“What strikes me most about the sexist terms and phrases, so frequently used in music and consequently more prevalent in our everyday language, is the absence of equivalent abusive terms for men. Instead, in cases of inter-artist rivalry, the abuse hurtled at one another will involve curses directed at a competitor’s current or past intimate partners. Although, in twenty-first century music, women are unlikely to be named a ‘spinster’ or ‘harlot’, the same misogynistic values remain in language, with lexical choices such as ‘bitch’, ‘thot’ and ‘hoe’ being used to address and belittle women instead. This connotes to the ‘difference model’ in which Tannen describes men as using certain language to achieve and maintain high status. It could be suggested that male artists use particular lexical choices to describe and label women in order to be seen as more dominant, living up to the masculine stereotypes they hold dear”.
IN THIS PHOTO: Eminem (who often uses sexist and misogynistic language in his songs)/PHOTO CREDIT: Kevin Mazur/WireImage
Is the crude and casual misogyny that we hear in certain songs a way of selling the music and trying to become more commercial? Does the artist really support and believe in what they say or are they adopting a persona in order to push the envelope? This is not my consideration but others have asked this. Is Eminem, under the mantle of Slim Shady or Marshall Mathers (his real name is Marshall Mathers III) playing someone else and, therefore, fictionalising these lyrics? Does it make it acceptable for Eminem to use awful language and shocking images if he is playing a ‘character’? It is a hard debate in some senses but, in any case, young people will be listening to these words, intent and true or not, and repeating them through the school. The penultimate article I want to bring in looks a Weeknd song, Starboy, and how it takes you back:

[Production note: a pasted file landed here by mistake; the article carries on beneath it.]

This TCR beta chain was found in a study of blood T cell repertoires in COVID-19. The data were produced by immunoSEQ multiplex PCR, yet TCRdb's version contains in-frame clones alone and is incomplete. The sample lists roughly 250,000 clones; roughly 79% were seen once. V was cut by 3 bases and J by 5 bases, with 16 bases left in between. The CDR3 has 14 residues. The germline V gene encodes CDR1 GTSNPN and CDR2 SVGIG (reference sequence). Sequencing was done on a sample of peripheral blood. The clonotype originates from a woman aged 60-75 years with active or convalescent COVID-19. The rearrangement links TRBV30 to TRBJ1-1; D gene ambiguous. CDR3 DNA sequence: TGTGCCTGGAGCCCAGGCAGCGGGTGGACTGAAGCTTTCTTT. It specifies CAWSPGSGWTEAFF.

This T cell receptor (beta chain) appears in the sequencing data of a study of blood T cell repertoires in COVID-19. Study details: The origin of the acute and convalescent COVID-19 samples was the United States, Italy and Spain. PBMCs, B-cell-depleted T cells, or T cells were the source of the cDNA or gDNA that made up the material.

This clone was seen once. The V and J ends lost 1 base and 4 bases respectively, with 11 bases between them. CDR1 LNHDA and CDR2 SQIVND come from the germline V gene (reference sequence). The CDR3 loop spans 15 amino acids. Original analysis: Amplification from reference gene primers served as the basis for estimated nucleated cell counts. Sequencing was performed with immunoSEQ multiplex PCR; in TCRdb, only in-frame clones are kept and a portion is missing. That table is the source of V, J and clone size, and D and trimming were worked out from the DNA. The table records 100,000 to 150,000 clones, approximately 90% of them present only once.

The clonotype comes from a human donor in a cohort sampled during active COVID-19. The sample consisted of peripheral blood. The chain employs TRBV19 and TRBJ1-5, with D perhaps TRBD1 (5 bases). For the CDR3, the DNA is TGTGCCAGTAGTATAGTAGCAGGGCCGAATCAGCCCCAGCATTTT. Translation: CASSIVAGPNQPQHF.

“…But if both women and men know that their favorite pop song contains rather crude lyrics and blatantly supports sexism, how are people being so supportive? For example, a feminist woman like myself still jams out to the newest song called, “Starboy,” by the Weeknd (also known as the “king of sexism meets steamy lyricism”) even while I am aware of the highly degrading remarks about women. One of the lyrics say, “Main b**** out your league too, ah / Side b**** out of your league too, ah” These lyrics are not even the considered to be the most “sexist” or “violent” lyrics.” Though I love to jam out with this song, I stop and catch myself wondering how these types of lyrics are considered to be “acceptable” to be released and listened to worldwide with very easy access to younger audiences”.